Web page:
The French Dialects 1

The French Dialects Part I


The complexity and precision of the syntactic norm based on an agile and varied phonetic system and morphological system applied to a very rich vocabulary make French the first and one can say the only literary language of today’s France. As in the Middle Ages, in the southern part of ancient Gaul, the language that is usually called Provençal (v.) Had prevailed over the southern dialects, so, although for somewhat different reasons, French subsequently took over the dialects northerners and then on the southerners and on the so-called Franco-Provençal ones (see), finally reducing them all to the state of vernaculars. We will limit ourselves here to giving an overview of the main dialects of the northern type.

In the north-west, around Caen and Rouen, the Norman is the one whose literary development has had the greatest importance. There was a Norman literature before there was a real French literature. Following the conquest of England (1066), the Anglo – Norman flourished on the island for about two centuries. The ancient Norman texts are characterized, as regards the phonetics, first of all by a certain archaism in the diphthongization of free tonic vowels: the Latin  is represented by ei, not by oi, and was later reduced to e (eg. reiking); the Latin  there is represented by o, often written u, in place of oueu (eg florflur); a often becomes ie (eg trinitietraachatierre); and here too we can deal with an archaism if we admit that Br. and from a Latin goes back to an ancient diphthong. The nasal vowels ã and æ remain distinct, and assonances of the gent type: tant are originally unknown to you; conversely ain and ein they tend to get confused, chaeine rhymes with semaine ; an at the end of a syllable gives aun (eg graunt), which often ends in on (gront); the unstressed e in hiatus falls in time: al (eurese (ust. The consonants, c and g remain velar in front of a (canter da cantaregoie da gaudia) and the hsome Germanic words still persist today in the north (hachehéron). We note, in the verbal morphology, the i and pers. plur. in – om, – on (- um, – a) instead of in – ons (poumdisom), and the imperfect ones in – oe, – oue instead of in – oie – eve ; in the declension, the ancient use of the accusative instead of the nominative.

According to eningbo, these characteristics are all found in the Anglo-Norman; furthermore we find and in place of ie ; u (derived from Latin u) which is confused with o or with ui (we see plus rimare con vertuuspertuis with sus); ei, which is confused with ai (palaisrhymes with -eis); and final unstressed which becomes i before s (chosis) or the 3rd pers. plural (avindrint). The consonants ł and ñ are often confused with l and n (viel “old”, feinnent “pretend”); s in front of nl takes an interdental stamp represented by the spelling d (adnes “asses”). For the morphology, we observe the indefinite article lului, some perfect in -s (vistoïst). The pron. you can hold a 2nd pers. plur. (tu faistes); the imperfect can be used as perfect (robbèrent et ardoient); the auxiliary avoir can be combined with pronominal verbs (s’en ad irée).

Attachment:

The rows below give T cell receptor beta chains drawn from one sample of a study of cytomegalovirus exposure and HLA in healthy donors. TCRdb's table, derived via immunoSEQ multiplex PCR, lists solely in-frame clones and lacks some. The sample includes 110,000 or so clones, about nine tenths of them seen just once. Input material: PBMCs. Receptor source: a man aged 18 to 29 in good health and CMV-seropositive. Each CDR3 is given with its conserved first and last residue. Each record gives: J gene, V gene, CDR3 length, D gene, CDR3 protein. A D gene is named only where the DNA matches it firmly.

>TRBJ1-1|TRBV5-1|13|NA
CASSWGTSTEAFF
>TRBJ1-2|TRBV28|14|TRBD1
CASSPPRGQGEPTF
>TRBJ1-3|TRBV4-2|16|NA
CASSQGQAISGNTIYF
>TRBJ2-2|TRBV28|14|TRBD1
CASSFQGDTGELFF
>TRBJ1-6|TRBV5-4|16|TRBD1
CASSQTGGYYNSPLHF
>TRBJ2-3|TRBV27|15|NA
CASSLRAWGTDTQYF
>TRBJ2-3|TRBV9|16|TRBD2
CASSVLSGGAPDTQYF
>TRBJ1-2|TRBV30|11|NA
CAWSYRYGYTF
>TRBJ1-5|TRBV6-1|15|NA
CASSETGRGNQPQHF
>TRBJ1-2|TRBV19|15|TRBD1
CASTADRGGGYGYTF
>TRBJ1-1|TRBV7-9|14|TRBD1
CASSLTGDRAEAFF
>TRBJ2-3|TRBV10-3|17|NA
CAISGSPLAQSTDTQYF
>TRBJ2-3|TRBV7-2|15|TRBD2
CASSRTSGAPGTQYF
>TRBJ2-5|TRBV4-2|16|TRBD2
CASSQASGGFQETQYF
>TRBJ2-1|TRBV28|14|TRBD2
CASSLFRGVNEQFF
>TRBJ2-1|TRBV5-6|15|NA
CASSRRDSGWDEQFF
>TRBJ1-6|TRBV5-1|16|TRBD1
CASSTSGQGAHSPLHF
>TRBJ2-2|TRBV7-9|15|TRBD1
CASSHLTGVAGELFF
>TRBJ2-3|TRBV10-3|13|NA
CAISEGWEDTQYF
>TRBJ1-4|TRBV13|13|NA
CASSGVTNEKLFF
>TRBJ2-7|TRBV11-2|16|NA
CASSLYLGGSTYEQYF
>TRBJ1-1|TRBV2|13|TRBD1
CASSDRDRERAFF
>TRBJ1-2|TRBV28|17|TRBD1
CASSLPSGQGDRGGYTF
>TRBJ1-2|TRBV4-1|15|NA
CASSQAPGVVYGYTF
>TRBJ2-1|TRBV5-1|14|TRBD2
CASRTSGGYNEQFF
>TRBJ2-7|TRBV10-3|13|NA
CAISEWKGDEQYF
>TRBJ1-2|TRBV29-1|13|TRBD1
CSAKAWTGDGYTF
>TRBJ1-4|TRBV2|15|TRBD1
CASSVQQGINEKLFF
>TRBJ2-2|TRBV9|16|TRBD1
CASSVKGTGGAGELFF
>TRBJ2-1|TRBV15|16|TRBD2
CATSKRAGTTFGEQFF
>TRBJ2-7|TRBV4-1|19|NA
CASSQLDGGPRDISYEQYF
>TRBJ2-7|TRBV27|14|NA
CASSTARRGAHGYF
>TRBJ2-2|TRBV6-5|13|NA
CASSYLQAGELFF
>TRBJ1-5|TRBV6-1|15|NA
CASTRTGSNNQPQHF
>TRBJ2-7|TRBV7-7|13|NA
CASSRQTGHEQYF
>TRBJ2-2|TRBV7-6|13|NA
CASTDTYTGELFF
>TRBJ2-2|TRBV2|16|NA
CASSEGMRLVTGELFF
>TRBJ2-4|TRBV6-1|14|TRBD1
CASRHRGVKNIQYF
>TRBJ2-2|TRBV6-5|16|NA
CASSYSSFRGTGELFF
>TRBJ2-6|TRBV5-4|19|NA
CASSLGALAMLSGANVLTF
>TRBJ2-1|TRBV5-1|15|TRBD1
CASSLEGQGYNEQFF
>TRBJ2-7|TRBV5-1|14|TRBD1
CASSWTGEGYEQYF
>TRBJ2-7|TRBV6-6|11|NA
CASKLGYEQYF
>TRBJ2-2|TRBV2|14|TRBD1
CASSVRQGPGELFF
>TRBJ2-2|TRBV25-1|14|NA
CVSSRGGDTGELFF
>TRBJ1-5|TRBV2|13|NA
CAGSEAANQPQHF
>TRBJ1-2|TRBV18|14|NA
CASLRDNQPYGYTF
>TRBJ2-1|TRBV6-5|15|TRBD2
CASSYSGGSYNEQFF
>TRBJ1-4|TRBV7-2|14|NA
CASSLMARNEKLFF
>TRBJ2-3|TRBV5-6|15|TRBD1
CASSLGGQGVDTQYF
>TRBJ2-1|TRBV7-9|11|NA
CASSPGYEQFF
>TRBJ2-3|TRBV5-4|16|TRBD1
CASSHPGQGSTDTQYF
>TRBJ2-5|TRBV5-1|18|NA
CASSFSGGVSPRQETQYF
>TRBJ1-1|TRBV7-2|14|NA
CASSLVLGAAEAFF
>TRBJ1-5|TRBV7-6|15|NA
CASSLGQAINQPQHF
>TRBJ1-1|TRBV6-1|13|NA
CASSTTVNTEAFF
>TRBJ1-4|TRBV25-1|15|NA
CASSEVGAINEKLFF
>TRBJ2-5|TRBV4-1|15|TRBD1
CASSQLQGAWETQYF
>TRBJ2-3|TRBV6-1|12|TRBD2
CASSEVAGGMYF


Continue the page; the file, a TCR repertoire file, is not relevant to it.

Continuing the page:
Several of these traits reappear in the dialects of the north-east, in the Picardy (Amiens, Arras) and in the Walloon (Liège), among other things the treatment of ca – ga – Latin and the distinction of ã æ originarî (except, it seems, in front of msamble). The Picard also has a strong tendency to reduce by assimilation of vocal groups: well – IEE (from – iatam) becomes – ie (baisie from basiatam) – ieu (from – ú u -) becomes iu (diu from d ĕ um); but vice versa secondary iu becomes ieusoutieurs “subtle”. Similarly, ę (and partially  followed by [ l ] plus consonant) give iau (biaus from b ĕ lluschiaus from exception ĭ llos); while q differs in a in front of l velar (saus from s ŏ l ĭ dos). In the consonant groups n’rm’rl’r, there is no epentesis as in French (viendrasemblerpiudre): Picard preserves the consonants intact or assimilates them (venrasanlerpourre). The ts is reduced to s since the earliest texts (venès), sy becomes ž (but ž õ from mansionem), the final ł is depalatalized (solel). The article femm. and usually le, generalization of (illam in intertonic position (gives le femme); sometimes also li (from nom. * ill ī, arisen from illa by the influence of qu ī). The conjugation – ir is favored at the expense of that in – oir (CAIRSirveir); the perfect ones prevail in – i (je vengi); the 3rd pers. plur. of perfect strong in – s comes out in – isent (disentfisent, non distrentfistrent). The adjective, even in color, tends, due to Germanic influence, to precede the noun.

Several of these features are found in the valley: in the valley is also the dittongamento in and dell ‘ in the final toned syllable (bonteipartei) and dell’ ÿ being syllable (tierreconnecting rodspierd), maintaining the w – initial Germanic (ouarderouarnit) and w Latin in the group qu (kw ā by whenkweri from xquerire). The feminine pronoun she keeps the diphthong (while the French ant. has li). Note imperfect in – ev (and) to – bedside (the cantef), weak in some perfect – i (you dewis from debuisti) and the causal subordinating plamon “because” (as per [ the ] lum amorem).

The French Dialects 1